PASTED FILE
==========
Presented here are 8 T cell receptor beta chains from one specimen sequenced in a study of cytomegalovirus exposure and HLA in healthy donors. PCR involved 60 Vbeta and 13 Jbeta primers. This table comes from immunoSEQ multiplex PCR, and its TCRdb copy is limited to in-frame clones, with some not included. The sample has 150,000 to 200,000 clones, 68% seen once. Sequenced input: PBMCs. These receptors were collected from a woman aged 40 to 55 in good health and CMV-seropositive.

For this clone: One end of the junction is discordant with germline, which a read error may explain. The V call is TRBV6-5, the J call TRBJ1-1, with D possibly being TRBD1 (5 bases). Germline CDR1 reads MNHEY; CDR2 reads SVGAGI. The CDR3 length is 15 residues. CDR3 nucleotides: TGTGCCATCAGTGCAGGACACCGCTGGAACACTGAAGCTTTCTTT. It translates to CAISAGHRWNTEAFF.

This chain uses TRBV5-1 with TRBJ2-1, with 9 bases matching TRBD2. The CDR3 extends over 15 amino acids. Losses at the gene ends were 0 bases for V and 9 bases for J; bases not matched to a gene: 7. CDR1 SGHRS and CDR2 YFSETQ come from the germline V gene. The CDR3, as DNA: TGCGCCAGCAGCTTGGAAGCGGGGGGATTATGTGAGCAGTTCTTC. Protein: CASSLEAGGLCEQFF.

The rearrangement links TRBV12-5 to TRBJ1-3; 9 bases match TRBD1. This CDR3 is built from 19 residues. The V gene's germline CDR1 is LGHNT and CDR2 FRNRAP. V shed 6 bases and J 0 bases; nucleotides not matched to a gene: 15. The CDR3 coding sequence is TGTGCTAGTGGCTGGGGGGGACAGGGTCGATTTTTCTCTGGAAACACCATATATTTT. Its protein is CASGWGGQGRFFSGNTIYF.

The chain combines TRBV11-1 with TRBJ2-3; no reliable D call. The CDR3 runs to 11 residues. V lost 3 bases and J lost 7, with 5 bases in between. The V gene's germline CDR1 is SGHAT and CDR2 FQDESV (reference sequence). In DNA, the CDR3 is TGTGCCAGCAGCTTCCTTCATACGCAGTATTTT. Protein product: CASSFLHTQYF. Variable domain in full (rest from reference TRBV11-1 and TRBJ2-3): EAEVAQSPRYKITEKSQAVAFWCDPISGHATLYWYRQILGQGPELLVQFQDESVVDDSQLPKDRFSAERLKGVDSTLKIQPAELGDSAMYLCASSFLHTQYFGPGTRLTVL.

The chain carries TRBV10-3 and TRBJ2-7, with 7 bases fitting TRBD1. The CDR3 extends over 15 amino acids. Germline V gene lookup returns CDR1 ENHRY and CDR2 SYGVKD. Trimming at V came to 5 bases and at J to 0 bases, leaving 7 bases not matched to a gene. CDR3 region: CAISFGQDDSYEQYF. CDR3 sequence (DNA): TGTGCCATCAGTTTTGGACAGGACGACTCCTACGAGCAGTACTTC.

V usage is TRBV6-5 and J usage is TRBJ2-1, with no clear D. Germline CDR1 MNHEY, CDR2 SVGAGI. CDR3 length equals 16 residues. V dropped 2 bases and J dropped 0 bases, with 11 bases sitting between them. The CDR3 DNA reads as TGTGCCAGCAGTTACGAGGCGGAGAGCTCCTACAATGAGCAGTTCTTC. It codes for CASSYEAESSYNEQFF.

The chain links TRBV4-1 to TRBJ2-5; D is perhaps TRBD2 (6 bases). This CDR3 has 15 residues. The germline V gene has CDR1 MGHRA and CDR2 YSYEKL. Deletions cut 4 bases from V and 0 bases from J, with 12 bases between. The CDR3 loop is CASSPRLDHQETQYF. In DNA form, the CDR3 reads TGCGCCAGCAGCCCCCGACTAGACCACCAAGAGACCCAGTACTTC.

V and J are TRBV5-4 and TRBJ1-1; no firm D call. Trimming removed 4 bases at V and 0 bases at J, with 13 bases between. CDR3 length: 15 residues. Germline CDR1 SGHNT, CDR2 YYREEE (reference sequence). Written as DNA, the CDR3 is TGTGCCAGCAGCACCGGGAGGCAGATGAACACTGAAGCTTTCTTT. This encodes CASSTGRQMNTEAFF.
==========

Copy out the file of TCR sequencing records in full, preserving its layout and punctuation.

Presented here are 8 T cell receptor beta chains from one specimen sequenced in a study of cytomegalovirus exposure and HLA in healthy donors. PCR involved 60 Vbeta and 13 Jbeta primers. This table comes from immunoSEQ multiplex PCR, and its TCRdb copy is limited to in-frame clones, with some not included. The sample has 150,000 to 200,000 clones, 68% seen once. Sequenced input: PBMCs. These receptors were collected from a woman aged 40 to 55 in good health and CMV-seropositive.

For this clone: One end of the junction is discordant with germline, which a read error may explain. The V call is TRBV6-5, the J call TRBJ1-1, with D possibly being TRBD1 (5 bases). Germline CDR1 reads MNHEY; CDR2 reads SVGAGI. The CDR3 length is 15 residues. CDR3 nucleotides: TGTGCCATCAGTGCAGGACACCGCTGGAACACTGAAGCTTTCTTT. It translates to CAISAGHRWNTEAFF.

This chain uses TRBV5-1 with TRBJ2-1, with 9 bases matching TRBD2. The CDR3 extends over 15 amino acids. Losses at the gene ends were 0 bases for V and 9 bases for J; bases not matched to a gene: 7. CDR1 SGHRS and CDR2 YFSETQ come from the germline V gene. The CDR3, as DNA: TGCGCCAGCAGCTTGGAAGCGGGGGGATTATGTGAGCAGTTCTTC. Protein: CASSLEAGGLCEQFF.

The rearrangement links TRBV12-5 to TRBJ1-3; 9 bases match TRBD1. This CDR3 is built from 19 residues. The V gene's germline CDR1 is LGHNT and CDR2 FRNRAP. V shed 6 bases and J 0 bases; nucleotides not matched to a gene: 15. The CDR3 coding sequence is TGTGCTAGTGGCTGGGGGGGACAGGGTCGATTTTTCTCTGGAAACACCATATATTTT. Its protein is CASGWGGQGRFFSGNTIYF.

The chain combines TRBV11-1 with TRBJ2-3; no reliable D call. The CDR3 runs to 11 residues. V lost 3 bases and J lost 7, with 5 bases in between. The V gene's germline CDR1 is SGHAT and CDR2 FQDESV (reference sequence). In DNA, the CDR3 is TGTGCCAGCAGCTTCCTTCATACGCAGTATTTT. Protein product: CASSFLHTQYF. Variable domain in full (rest from reference TRBV11-1 and TRBJ2-3): EAEVAQSPRYKITEKSQAVAFWCDPISGHATLYWYRQILGQGPELLVQFQDESVVDDSQLPKDRFSAERLKGVDSTLKIQPAELGDSAMYLCASSFLHTQYFGPGTRLTVL.

The chain carries TRBV10-3 and TRBJ2-7, with 7 bases fitting TRBD1. The CDR3 extends over 15 amino acids. Germline V gene lookup returns CDR1 ENHRY and CDR2 SYGVKD. Trimming at V came to 5 bases and at J to 0 bases, leaving 7 bases not matched to a gene. CDR3 region: CAISFGQDDSYEQYF. CDR3 sequence (DNA): TGTGCCATCAGTTTTGGACAGGACGACTCCTACGAGCAGTACTTC.

V usage is TRBV6-5 and J usage is TRBJ2-1, with no clear D. Germline CDR1 MNHEY, CDR2 SVGAGI. CDR3 length equals 16 residues. V dropped 2 bases and J dropped 0 bases, with 11 bases sitting between them. The CDR3 DNA reads as TGTGCCAGCAGTTACGAGGCGGAGAGCTCCTACAATGAGCAGTTCTTC. It codes for CASSYEAESSYNEQFF.

The chain links TRBV4-1 to TRBJ2-5; D is perhaps TRBD2 (6 bases). This CDR3 has 15 residues. The germline V gene has CDR1 MGHRA and CDR2 YSYEKL. Deletions cut 4 bases from V and 0 bases from J, with 12 bases between. The CDR3 loop is CASSPRLDHQETQYF. In DNA form, the CDR3 reads TGCGCCAGCAGCCCCCGACTAGACCACCAAGAGACCCAGTACTTC.

V and J are TRBV5-4 and TRBJ1-1; no firm D call. Trimming removed 4 bases at V and 0 bases at J, with 13 bases between. CDR3 length: 15 residues. Germline CDR1 SGHNT, CDR2 YYREEE (reference sequence). Written as DNA, the CDR3 is TGTGCCAGCAGCACCGGGAGGCAGATGAACACTGAAGCTTTCTTT. This encodes CASSTGRQMNTEAFF.